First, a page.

**What are Some Examples of the Singapore Math Method?**

Mathematics can be one of the greatest academic challenges a child can face. By introducing Singapore Maths, Our School has integrated into their curriculum a way to reach all students at all learning levels. Singapore Math is a visual method, using pictorials to describe concepts.

**1st Grade Addition**

Instead of using numbers to describe a problem, Singapore Math uses pictures. These pictures are presented in stories that can aid in the learning process. A child may see a picture of four birds on a branch and two birds flying towards it, then they will be presented with the problem 4 + 2 =? Another addition problem may illustrate two children with two toys in front of each of them. They will be asked how many toys the children have together and be presented with the problem 2 + 2 =?

**2nd Grade Multiplication**

A child may see a picture of four birds nests, and each nest may contain four birds. They will be asked to solve the problem: there are (blank) birds in four nests. Being able to see the amount of parts in each whole as an illustration, the child can easily count and solve the problem.

**2nd Grade Mental Math**

Having experienced this visual style of math, students are then introduced to mental math. The pictures are less descriptive and the problems are more complex, encouraging a student to use their imaginative power to solve the problems. The student may receive three possible answers; three groups of circles with a numerical value in each of them. The student will then be asked to solve what 40 less than 578 is and asked to pick from the three answers available. In order to solve this problem, a mental strategy must be used. Students are encouraged to develop their own mental strategies and share it with others.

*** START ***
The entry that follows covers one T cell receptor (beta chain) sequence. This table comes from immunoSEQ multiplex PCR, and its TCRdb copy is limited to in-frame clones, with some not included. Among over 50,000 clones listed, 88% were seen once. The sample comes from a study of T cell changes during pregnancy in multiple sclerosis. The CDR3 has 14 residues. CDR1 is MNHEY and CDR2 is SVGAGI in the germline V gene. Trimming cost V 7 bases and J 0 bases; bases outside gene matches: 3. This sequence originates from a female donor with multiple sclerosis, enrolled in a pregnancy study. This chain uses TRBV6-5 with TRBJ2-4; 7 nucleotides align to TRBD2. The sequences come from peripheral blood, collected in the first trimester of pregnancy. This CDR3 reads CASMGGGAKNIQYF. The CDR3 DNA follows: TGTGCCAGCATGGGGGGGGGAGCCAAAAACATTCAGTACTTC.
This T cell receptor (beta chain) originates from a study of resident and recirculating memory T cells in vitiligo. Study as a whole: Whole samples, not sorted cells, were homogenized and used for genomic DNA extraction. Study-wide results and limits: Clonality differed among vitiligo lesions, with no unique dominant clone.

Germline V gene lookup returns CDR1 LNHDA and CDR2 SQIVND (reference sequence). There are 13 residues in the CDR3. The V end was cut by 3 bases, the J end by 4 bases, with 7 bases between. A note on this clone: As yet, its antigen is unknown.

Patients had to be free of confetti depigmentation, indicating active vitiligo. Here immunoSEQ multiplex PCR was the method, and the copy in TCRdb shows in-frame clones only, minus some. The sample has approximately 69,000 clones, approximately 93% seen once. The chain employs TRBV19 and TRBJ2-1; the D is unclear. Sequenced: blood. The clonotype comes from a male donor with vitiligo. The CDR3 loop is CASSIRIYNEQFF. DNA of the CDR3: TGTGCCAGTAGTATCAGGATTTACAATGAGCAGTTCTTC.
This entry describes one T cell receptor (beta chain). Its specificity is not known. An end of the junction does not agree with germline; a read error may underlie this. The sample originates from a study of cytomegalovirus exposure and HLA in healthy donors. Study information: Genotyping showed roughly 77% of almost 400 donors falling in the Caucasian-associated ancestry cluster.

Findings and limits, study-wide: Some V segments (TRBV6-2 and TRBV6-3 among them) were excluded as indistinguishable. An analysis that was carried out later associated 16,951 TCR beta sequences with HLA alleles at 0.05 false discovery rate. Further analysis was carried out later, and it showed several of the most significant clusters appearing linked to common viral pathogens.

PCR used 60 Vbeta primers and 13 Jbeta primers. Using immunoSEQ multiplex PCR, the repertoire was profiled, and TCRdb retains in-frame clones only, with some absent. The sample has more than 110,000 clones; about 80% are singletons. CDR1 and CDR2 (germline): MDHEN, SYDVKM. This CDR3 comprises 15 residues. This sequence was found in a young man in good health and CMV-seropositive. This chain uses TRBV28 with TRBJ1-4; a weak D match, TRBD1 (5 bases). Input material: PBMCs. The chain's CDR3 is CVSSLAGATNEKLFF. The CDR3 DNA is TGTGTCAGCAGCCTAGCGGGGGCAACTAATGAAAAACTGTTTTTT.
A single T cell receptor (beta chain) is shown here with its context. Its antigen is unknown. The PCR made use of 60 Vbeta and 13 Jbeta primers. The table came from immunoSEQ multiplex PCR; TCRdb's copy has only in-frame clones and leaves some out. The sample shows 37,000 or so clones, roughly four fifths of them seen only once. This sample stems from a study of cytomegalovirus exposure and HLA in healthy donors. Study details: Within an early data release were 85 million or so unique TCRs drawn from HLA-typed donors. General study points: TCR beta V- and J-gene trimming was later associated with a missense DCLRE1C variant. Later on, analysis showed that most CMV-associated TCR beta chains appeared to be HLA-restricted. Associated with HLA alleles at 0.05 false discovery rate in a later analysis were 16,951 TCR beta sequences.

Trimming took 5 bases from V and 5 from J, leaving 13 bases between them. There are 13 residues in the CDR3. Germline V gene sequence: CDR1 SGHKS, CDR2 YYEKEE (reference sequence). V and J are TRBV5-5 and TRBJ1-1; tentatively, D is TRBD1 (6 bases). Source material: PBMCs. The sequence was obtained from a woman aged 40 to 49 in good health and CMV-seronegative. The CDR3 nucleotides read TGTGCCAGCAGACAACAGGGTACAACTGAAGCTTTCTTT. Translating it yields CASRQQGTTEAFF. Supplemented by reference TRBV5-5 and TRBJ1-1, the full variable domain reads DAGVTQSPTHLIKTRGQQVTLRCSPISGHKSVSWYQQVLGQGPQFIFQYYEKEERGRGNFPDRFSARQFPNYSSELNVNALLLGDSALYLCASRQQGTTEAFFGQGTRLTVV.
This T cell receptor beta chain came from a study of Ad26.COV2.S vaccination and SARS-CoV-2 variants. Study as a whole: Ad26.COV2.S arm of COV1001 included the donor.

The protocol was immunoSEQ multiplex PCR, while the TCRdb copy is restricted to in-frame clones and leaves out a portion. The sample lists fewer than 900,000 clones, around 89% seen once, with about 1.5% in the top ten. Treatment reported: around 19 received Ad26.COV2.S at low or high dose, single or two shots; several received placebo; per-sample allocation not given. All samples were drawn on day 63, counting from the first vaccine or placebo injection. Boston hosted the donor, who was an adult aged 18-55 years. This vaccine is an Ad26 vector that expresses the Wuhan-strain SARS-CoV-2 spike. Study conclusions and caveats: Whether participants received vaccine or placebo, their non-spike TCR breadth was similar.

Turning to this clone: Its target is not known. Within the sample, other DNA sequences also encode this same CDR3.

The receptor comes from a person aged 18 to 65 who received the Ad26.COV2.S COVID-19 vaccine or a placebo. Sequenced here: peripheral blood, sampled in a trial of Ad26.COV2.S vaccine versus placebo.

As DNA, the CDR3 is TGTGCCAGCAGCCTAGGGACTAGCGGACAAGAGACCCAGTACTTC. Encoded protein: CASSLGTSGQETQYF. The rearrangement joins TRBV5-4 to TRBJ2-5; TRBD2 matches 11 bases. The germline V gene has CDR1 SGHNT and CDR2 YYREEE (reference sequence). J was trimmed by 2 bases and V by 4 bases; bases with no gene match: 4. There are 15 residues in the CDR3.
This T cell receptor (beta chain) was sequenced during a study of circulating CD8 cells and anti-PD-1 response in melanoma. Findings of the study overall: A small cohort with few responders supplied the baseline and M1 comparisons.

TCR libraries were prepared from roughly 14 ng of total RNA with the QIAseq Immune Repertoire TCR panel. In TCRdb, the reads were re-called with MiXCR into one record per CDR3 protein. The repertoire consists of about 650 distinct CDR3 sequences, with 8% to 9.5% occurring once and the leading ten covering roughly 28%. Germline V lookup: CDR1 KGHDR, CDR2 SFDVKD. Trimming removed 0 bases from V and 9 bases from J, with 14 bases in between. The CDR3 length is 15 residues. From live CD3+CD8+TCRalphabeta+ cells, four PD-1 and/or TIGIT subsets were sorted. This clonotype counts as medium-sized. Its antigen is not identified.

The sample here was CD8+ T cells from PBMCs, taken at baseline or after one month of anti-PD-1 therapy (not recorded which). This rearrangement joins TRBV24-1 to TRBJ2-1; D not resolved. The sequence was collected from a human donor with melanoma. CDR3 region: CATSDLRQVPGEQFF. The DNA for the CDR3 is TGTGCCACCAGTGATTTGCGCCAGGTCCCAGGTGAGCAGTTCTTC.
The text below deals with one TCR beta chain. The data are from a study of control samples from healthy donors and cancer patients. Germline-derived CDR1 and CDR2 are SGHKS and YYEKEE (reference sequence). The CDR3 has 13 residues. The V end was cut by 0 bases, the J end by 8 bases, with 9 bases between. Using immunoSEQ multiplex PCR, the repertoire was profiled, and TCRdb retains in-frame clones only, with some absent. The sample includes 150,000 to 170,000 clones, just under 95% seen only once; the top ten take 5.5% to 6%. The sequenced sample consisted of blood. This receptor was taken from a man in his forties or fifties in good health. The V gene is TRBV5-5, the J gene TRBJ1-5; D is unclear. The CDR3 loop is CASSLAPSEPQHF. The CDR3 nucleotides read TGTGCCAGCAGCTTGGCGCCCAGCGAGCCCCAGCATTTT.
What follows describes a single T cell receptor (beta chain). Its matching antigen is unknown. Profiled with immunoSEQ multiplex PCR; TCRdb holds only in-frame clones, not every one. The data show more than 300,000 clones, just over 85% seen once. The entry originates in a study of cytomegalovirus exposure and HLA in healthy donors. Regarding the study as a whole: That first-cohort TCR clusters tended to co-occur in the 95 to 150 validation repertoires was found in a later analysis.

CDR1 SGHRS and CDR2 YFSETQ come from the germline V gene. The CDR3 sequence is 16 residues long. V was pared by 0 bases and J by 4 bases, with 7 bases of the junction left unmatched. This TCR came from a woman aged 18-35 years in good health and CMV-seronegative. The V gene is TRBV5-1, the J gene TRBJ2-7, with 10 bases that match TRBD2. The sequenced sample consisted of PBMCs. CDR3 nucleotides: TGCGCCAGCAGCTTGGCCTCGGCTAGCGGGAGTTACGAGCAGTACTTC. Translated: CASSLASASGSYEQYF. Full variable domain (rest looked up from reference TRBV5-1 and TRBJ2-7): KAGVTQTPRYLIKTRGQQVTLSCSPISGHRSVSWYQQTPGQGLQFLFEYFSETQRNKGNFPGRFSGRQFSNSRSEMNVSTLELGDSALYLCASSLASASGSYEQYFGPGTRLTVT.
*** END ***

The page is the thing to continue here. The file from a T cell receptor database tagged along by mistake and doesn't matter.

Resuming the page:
**3rd Grade Word Problems**

As the education process moves on, they will be required to rely on their own mental abilities more and more. The pictures will be replaced with word problems, and ask to solve. A student may see the following problem in words:

125 children participated in a math competition. 54 of them were girls.

125 children participated in a math competition. 54 of them were girls.

**How many more boys than girls were there?**

Instead of being shown the two steps used to complete the problem, the student must determine what they are. Students are encouraged to refrain from drawing pictorial models and use equations to solve the problem.

The country of Singapore has placed in the top three of when tested in mathematics for years for various. This method has been proven by the test of time to provide a strategy for math that works for all students.

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